On Mon, Dec 26, 2011 at 5:18 PM, Guillaume Lelarge
<guilla...@lelarge.info> wrote:
> On Mon, 2011-12-26 at 16:23 +0100, Magnus Hagander wrote:
>> On Mon, Dec 26, 2011 at 15:59, Alexander Björnhagen
>> <alex.bjornha...@gmail.com> wrote:
>> >>>> Basically I like this whole idea, but I'd like to know why do you think 
>> >>>> this functionality is required?
>> >
>> >>> How should a synchronous master handle the situation where all
>> >>> standbys have failed ?
>> >>>
>> >>> Well, I think this is one of those cases where you could argue either
>> >>> way. Someone caring more about high availability of the system will
>> >>> want to let the master continue and just raise an alert to the
>> >>> operators. Someone looking for an absolute guarantee of data
>> >>> replication will say otherwise.
>> >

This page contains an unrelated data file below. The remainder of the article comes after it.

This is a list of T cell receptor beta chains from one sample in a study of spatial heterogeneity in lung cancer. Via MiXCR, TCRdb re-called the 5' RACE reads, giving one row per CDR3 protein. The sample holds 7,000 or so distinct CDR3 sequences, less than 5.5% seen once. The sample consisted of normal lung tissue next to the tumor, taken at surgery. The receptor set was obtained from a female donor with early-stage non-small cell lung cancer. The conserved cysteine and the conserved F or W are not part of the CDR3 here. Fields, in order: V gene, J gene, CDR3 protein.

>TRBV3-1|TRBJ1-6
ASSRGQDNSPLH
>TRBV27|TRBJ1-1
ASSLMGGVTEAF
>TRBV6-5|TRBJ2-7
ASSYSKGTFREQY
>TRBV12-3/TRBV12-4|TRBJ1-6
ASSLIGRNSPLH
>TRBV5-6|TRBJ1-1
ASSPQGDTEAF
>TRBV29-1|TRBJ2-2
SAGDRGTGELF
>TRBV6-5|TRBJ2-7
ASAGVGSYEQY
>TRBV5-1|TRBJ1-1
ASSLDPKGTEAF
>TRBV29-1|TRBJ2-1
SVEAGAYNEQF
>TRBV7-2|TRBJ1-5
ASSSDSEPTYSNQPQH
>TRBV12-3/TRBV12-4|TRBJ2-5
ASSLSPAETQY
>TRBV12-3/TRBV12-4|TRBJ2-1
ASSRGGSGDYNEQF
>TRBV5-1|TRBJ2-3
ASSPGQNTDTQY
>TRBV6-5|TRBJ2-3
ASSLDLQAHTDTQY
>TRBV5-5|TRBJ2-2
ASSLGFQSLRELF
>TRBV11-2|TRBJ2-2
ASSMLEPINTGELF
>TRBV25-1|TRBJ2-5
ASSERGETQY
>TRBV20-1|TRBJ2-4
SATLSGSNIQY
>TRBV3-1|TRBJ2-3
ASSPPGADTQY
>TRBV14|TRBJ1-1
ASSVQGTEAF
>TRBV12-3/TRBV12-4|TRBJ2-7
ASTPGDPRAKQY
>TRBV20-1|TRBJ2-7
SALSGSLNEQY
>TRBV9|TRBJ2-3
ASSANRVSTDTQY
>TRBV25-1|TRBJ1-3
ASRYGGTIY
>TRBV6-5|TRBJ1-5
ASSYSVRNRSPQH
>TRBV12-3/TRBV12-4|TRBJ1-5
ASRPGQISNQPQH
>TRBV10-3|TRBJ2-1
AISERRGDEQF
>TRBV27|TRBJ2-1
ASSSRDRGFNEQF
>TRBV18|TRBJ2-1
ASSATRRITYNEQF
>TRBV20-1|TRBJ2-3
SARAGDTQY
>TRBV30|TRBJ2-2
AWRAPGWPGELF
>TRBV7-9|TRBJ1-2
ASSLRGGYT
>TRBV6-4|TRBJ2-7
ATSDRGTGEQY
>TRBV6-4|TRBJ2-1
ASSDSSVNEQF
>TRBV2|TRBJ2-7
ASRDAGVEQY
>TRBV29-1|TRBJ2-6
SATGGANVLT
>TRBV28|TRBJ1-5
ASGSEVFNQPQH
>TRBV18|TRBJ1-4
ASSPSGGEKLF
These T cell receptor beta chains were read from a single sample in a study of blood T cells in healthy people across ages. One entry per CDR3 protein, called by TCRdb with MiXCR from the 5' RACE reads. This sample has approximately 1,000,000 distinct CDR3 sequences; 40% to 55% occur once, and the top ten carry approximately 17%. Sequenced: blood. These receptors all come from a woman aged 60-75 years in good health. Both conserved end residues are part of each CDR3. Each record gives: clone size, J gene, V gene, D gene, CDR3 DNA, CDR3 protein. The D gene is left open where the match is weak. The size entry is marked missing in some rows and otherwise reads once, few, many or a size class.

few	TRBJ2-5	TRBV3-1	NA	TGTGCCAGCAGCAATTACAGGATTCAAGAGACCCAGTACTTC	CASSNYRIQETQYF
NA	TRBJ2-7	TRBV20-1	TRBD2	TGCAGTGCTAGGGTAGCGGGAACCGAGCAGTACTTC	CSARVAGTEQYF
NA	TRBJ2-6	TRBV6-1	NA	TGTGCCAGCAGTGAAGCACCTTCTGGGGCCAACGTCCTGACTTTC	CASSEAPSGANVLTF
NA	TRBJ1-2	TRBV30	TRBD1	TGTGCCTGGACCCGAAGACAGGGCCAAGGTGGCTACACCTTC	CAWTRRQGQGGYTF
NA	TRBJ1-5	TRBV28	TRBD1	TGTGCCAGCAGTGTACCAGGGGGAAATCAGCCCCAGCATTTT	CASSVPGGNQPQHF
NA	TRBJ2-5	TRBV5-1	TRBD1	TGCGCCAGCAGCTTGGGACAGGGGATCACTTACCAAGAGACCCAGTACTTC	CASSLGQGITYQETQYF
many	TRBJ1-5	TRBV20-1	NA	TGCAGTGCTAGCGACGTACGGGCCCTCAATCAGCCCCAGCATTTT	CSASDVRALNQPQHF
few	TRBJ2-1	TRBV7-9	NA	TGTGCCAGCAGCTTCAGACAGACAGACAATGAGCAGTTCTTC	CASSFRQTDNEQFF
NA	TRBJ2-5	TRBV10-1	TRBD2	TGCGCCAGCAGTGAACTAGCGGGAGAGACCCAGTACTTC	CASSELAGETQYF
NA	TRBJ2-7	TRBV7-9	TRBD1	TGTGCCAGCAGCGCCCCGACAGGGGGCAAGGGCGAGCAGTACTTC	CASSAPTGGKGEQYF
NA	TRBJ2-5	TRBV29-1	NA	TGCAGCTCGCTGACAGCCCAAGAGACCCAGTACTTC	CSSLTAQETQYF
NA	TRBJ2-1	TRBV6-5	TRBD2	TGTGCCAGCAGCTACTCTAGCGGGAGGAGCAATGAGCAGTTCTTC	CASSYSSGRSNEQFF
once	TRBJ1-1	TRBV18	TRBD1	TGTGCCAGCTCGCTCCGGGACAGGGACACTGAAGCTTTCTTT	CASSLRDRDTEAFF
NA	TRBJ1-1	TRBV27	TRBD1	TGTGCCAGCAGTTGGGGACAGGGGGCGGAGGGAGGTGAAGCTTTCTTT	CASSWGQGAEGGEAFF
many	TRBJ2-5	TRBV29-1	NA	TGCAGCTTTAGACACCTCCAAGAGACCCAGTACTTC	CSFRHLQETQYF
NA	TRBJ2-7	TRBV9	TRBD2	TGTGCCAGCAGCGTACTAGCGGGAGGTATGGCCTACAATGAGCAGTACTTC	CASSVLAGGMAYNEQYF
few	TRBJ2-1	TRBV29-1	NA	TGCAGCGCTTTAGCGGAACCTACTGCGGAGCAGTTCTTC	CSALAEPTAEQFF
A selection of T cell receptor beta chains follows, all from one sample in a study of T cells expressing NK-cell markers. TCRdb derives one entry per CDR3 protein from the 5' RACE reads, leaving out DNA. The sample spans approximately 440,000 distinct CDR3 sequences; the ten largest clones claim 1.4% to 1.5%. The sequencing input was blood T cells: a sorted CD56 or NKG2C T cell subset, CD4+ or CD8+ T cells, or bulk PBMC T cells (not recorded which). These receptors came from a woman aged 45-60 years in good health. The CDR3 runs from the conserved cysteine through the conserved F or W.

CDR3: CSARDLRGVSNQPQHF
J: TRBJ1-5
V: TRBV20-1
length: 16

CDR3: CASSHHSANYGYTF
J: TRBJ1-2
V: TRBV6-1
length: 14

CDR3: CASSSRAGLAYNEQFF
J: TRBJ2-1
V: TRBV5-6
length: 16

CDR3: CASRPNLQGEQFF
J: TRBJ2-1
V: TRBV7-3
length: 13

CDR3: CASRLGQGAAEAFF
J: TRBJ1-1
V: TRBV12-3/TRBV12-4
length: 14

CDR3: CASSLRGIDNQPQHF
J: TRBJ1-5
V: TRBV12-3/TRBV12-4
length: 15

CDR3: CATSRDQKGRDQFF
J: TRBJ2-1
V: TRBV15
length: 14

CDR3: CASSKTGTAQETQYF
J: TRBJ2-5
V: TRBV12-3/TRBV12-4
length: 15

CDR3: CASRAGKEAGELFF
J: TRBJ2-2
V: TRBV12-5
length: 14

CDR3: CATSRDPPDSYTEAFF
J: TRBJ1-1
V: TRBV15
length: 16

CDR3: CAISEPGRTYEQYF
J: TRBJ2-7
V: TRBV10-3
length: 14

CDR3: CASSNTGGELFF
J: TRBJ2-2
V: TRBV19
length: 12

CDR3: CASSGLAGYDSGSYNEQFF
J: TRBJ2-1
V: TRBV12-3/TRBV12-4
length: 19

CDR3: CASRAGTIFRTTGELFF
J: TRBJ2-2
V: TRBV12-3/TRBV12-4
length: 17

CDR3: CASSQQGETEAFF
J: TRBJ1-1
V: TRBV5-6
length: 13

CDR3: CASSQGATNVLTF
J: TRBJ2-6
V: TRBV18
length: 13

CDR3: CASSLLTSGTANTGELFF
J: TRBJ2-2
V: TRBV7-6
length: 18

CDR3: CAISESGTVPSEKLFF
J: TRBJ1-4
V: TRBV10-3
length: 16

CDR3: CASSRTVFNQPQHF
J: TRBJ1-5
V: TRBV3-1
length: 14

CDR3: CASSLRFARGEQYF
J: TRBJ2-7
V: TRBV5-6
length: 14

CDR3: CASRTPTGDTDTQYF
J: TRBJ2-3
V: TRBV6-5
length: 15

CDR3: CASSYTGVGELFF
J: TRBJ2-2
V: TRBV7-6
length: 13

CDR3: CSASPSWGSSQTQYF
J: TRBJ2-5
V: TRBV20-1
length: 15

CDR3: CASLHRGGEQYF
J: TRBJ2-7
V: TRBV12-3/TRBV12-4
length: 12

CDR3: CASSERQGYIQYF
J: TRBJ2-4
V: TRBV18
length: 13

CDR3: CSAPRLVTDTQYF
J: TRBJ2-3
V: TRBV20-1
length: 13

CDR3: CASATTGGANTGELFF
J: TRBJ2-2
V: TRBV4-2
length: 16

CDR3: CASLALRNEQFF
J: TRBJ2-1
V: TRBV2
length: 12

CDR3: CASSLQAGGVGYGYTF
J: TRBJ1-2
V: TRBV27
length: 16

>> >>If you don't care about the absolute guarantee of data, why not just
>> >>use async replication? It's still going to replicate the data over to
>> >>the client as quickly as it can - which in the end is the same level
>> >>of guarantee that you get with this switch set, isn't it?
>> >
>> > This setup does still guarantee that if the master fails, then you can
>> > still fail over to the standby without any possible data loss because
>> > all data is synchronously replicated.
>> Only if you didn't have a network hitch, or if your slave was down.
>> Which basically means it doesn't *guarantee* it.
> It doesn't guarantee it, but it increases the master availability.

Yes exactly.

> That's the kind of customization some users would like to have. Though I
> find it weird to introduce another GUC there. Why not add a new enum
> value to synchronous_commit, such as local_only_if_slaves_unavailable
> (yeah, the enum value is completely stupid, but you get my point).

You are right an enum makes much more sense, and the patch would be
much smaller as well so I’ll rework that bit.


Sent via pgsql-hackers mailing list (pgsql-hackers@postgresql.org)
To make changes to your subscription:

Reply via email to